The conclusion of a five-year initiative to protect the marine environment in South-East Asia from the negative effects of ships and shipping has been marked at a high-level meeting (25-27 October) in Viet Nam with the adoption of a MEPSEAS-Halong Statement by the participating countries.
The Marine Environment Protection of the South-East Asian Seas (MEPSEAS) project has seen seven partner countries – Cambodia, Indonesia, Malaysia, Myanmar, Philippines, Thailand and Viet Nam – make substantial progress in ratifying and implementing key IMO environmental treaties.
During this process, countries implemented national legal and policy developments and benefitted from related capacity building in port and flag state inspections to support enforcement of the selected Conventions.
The project also supported country-specific port biological baseline survey training, the Green Shipping-Green Port-Green Shipyards (GGG) initiative of the Philippines and the holding of a regional maritime technology conference, among other activities.
As the MEPSEAS project draws to a close, Mr. Jose Matheickal, Chief, Department of Projects and Partnerships of IMO, said MEPSEAS has been one of the most successful projects IMO has handled in terms of delivery and impact on marine conservation:
It was extremely pleasing to see the progress made and commitments delivered by the countries under the project. We started with a scenario where most countries have not even started the accession process and we are exiting the project when the countries have not only acceded to the Conventions, but also developed implementing legislations and practically demonstrated port state control in their ports. It was worth the journey,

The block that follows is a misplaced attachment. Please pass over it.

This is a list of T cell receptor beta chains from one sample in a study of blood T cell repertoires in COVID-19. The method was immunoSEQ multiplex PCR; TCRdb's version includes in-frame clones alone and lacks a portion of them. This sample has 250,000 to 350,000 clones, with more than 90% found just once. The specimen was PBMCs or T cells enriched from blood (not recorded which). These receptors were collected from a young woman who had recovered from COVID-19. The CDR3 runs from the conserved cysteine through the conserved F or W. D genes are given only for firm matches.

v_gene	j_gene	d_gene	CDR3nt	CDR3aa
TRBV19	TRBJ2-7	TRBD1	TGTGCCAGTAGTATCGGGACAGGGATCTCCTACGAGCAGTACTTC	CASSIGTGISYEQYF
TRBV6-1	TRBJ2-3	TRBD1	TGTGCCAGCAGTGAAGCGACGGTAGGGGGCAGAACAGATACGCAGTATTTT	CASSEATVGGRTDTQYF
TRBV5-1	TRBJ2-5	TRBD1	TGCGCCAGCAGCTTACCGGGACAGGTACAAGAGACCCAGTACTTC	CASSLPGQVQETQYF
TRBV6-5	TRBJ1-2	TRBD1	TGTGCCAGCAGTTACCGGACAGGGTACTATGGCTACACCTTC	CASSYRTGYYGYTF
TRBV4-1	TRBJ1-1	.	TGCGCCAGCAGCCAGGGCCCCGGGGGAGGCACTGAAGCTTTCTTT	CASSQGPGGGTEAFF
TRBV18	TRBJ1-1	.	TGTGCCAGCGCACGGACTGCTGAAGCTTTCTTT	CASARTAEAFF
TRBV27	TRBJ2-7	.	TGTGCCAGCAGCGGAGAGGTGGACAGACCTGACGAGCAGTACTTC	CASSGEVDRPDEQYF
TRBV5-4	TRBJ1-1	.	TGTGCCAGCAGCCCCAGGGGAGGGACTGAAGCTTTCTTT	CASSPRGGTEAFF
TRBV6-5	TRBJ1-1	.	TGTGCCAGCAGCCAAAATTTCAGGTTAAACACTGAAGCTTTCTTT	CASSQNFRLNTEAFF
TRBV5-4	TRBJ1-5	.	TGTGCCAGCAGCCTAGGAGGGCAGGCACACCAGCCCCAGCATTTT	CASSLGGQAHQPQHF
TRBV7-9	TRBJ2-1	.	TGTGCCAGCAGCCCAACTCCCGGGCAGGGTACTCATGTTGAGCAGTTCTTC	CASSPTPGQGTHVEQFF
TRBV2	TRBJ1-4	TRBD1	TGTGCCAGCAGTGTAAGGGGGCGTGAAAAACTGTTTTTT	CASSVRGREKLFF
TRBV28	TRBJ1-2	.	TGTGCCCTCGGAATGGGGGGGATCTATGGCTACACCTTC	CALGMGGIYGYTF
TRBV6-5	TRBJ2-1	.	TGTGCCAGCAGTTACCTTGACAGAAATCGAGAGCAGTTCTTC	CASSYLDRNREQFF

The MEPSEAS project was phase II of a collaboration between IMO and Norwegian Agency for Development Cooperation (NORAD) which worked in conjunction with the seven partner countries to implement the Convention on the Control of Harmful Anti-Fouling Systems in Ships (AFS), the Ballast Water Management Convention (BWM), the London Protocol and the International Convention for the Prevention of Pollution from ships (MARPOL) (particularly Annex V regulations covering garbage from ships).
The aim of MEPSEAS was that, by the end of the project, countries would have acceded and implemented their chosen Convention and have in place long-term plans to ensure the protection of the South-East Asian Seas for years to come – aims which have been achieved.
At the conclusion of the MEPSEAS Third High Level Regional Meeting in Ha Long City, Viet Nam, all participant countries adopted the Ha Long Statement which commits them to continue to work in the spirit of MEPSEAS to ratify and implement more international Conventions related to the protection of the marine environment.
The project model has motivated other regions to implement similar projects such as the Caribbean region where a project (Caribbean Sustainable Maritime Transport Project – CaribSMART) is being designed by taking the lessons from the MEPSEAS project.
In fact, the Philippines have seen such merit in having a national task force as the mechanism to deal with all IMO Conventions, they have decided to formalise theirs under a new name as a permanent fixture via presidential decree.
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